The forecourt is very deserted on this Mother’s Day Sunday in Mexico. Some families cross paths while respecting safety distances without much effort, facing the gigantic reinforced concrete architecture of the Basilica of Our Lady of Guadalupe in Mexico City, adjacent to the ancient temple, in the very Mexican baroque style.
In front of a side door, there is a rush: devotees want to attend mass. But it will be celebrated behind closed doors. Due to the coronavirus crisis, the Mexican Catholic Church is adapting, and this place which receives 20 million visitors a year – surpassed only by the Vatican – is no exception.
→ READ. Deconfinement: the rapid resumption of masses in debate
Faustino Suarez and his two children came to deposit a statuette of the Virgin of Guadalupe in a chapel, behind “La Villa”. He lights a candle, kneels. “We come every Sunday, but because of the pandemic, we listen to the office through the doors. ” As he stood up, Don Faustino added: “We could do it from home, but it’s more frustrating. “
“At home, there are more bad vibes”
The ceremony is celebrated behind closed doors but it is broadcast on public television and on the Internet. A lesser evil, “Even if it’s not the same. At home, there are more bad waves, regrets José Ignacio Sanchez, T-shirt of the virgin on the back, frame of the Guadalupe hanging on the belt. You are less comfortable. On TV, you feel less faith filtering through you. The basilica is more relaxing. “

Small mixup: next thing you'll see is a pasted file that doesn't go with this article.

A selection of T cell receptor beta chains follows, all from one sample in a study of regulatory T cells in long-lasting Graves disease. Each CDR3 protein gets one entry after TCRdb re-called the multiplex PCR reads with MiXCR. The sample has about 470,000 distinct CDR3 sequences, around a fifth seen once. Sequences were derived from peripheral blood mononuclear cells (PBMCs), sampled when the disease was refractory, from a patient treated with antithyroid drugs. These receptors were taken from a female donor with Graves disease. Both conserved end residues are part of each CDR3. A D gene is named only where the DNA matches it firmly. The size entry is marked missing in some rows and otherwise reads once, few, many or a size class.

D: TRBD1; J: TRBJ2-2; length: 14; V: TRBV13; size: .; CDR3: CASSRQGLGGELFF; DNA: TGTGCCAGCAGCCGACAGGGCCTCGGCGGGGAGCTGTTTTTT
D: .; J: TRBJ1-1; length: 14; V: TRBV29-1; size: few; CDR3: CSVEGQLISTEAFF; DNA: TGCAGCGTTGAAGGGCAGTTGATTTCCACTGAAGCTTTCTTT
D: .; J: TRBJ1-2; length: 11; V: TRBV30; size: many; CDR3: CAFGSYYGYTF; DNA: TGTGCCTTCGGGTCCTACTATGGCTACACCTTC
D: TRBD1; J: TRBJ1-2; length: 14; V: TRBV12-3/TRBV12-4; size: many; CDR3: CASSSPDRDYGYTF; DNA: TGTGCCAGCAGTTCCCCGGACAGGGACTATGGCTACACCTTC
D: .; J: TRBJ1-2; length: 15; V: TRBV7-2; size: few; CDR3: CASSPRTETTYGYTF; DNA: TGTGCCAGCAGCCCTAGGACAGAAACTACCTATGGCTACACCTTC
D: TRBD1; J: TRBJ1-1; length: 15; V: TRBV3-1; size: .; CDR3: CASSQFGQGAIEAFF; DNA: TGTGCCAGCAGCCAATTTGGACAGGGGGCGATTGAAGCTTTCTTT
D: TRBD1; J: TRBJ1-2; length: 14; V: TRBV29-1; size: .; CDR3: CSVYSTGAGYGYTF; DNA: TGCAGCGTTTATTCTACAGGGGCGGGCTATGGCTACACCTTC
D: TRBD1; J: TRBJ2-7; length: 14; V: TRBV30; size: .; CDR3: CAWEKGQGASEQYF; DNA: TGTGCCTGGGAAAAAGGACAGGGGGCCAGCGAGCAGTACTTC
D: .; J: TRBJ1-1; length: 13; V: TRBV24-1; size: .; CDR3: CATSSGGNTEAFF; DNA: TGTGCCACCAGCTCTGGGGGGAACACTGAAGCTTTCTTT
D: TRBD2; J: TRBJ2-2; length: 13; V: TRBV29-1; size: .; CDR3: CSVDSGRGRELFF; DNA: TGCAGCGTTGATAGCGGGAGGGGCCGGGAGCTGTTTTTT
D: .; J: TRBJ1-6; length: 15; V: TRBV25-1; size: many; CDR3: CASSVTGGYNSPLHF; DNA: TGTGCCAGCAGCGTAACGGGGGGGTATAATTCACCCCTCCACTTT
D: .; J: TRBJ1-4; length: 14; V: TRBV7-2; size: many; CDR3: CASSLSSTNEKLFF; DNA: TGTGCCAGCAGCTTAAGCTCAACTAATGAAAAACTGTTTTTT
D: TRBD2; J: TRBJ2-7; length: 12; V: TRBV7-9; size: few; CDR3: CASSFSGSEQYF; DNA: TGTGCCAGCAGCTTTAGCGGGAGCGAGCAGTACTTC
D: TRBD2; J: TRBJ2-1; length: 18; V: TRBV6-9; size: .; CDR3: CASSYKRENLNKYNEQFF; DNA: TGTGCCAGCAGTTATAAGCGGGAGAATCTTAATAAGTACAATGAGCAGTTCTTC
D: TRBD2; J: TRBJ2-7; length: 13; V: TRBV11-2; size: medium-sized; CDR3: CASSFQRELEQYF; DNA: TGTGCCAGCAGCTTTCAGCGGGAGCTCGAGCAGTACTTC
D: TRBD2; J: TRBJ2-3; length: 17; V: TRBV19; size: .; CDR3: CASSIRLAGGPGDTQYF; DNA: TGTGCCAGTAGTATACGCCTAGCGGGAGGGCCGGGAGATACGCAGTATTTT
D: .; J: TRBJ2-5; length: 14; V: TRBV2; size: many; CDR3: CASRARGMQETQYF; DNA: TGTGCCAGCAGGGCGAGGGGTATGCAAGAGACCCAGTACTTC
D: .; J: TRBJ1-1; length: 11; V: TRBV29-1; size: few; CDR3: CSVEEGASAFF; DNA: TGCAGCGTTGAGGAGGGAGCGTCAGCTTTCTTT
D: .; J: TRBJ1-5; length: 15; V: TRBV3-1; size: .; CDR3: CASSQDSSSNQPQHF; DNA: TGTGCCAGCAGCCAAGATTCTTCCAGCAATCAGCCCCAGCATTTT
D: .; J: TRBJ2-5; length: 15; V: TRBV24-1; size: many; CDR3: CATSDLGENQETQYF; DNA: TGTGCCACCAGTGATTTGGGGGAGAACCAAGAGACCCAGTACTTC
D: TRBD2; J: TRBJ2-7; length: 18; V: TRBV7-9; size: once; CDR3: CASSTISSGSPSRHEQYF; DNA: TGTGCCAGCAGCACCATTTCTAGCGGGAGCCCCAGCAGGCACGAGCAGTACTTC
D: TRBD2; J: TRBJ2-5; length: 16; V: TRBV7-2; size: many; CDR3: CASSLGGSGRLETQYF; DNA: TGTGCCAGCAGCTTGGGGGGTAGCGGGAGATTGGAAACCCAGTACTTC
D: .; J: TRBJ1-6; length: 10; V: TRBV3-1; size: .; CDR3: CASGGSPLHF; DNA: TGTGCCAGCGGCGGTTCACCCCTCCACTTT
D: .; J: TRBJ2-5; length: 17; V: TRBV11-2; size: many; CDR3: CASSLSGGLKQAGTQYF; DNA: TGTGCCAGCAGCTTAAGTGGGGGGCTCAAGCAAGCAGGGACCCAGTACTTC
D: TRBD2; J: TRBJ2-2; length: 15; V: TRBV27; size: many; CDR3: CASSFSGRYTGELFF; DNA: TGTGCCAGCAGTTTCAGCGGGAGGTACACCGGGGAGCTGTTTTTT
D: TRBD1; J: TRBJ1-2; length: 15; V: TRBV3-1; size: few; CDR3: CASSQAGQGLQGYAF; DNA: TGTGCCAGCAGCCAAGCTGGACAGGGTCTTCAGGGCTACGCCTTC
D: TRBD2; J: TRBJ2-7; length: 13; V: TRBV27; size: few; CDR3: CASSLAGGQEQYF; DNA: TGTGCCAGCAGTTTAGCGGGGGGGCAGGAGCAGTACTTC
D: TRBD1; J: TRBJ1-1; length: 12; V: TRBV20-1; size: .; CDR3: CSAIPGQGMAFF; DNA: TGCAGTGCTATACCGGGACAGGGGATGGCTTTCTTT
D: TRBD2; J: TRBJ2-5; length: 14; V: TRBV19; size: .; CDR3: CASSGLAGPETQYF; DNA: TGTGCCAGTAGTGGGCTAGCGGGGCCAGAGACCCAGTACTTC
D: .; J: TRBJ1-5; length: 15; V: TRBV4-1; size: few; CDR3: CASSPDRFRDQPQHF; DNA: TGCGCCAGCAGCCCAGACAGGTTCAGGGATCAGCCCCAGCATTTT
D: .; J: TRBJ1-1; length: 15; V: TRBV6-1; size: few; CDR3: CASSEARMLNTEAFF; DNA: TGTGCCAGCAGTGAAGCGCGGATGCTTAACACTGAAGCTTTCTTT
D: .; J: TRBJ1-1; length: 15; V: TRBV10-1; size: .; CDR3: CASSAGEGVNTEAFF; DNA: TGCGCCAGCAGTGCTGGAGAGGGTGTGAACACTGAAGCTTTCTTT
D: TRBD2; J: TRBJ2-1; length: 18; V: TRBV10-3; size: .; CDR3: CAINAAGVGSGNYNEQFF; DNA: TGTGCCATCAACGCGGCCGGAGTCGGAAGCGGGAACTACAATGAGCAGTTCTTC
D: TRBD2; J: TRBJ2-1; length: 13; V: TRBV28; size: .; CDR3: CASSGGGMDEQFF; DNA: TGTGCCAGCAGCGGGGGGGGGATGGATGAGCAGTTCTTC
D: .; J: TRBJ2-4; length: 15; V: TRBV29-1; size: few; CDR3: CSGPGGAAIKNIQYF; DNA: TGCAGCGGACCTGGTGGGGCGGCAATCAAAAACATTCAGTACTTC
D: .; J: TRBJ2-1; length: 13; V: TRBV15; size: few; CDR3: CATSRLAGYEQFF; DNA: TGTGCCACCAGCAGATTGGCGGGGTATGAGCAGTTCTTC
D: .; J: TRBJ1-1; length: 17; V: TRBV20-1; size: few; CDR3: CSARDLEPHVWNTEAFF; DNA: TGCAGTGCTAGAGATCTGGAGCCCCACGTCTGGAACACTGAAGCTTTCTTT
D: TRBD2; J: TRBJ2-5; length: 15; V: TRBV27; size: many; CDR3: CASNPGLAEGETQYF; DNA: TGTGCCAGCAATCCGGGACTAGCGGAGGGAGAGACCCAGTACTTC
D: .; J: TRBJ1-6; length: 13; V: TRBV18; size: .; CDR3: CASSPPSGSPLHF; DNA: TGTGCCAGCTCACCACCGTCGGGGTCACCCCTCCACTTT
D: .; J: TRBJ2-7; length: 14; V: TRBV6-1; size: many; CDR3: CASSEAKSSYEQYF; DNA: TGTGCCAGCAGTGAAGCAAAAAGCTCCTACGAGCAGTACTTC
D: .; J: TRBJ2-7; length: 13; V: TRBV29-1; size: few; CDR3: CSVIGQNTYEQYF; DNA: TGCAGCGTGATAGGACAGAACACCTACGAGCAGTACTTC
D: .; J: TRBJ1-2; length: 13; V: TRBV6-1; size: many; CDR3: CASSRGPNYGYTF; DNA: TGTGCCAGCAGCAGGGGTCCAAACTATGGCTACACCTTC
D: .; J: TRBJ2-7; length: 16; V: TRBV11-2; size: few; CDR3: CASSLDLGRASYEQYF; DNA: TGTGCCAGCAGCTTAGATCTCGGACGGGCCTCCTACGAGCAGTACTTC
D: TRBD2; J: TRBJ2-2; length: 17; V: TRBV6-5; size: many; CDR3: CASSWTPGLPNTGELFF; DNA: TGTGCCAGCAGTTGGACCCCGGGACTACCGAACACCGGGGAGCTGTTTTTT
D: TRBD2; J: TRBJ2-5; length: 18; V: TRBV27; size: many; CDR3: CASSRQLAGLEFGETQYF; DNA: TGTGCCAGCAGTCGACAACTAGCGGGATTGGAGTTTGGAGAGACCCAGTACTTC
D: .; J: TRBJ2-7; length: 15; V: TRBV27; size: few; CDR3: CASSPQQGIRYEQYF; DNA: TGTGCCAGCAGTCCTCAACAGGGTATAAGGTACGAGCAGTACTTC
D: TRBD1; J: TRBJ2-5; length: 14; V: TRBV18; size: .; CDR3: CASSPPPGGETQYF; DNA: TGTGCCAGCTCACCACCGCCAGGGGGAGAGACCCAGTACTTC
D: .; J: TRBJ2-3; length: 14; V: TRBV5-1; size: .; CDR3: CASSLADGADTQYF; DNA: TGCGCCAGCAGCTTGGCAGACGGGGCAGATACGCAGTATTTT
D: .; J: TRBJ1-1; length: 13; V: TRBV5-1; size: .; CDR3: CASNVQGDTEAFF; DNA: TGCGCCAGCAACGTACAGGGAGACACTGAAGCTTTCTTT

Cardinal Carlos Aguiar Rates, Archbishop of Mexico City, himself called the presbyteral body “To appeal to creativity and alternative means of communication” to practice faith. Many Mexicans discovered the mass by television, like Bertha Dorador, who had to attend the funeral ceremony of her brother … via the Facebook account of the parish. “I couldn’t move anyway. It’s the first time I’ve watched a Mass on the Internet. “
Certainly, new technologies represent a solution for living your faith, “But for the Eucharist and the confession, this system has limits”, regrets Father Alfredo Ramos, of the Christ Roi parish, in a residential district of Mexico City. “Believers need a place for these sacraments, and it is irreplaceable. “
“It’s a lesson from God”
This priest also had to adapt for weddings and funerals, ceremonies limited to 15 people. “For the Covid-19 dead, whose bodies had to be locked in funeral bags due to health restrictions, the parents tell me” I feel like I didn’t say goodbye to him properly. ” It can be very badly lived. “
→ READ. In Mexico, the Church on the front line for migrants
For his part, Cardinal Carlos Aguiar Rates wants to draw positive lessons from this crisis: “God manifests himself to dictate to us what he wants from us, in order to redirect us towards solidarity, fraternity, justice, peace. ” The faithful also learn from this pandemic, like José Ignacio: “There is less pollution, the animals come out as before …” The young man then turns to the statue of the Virgin. ” It’s a lesson that God gives us. “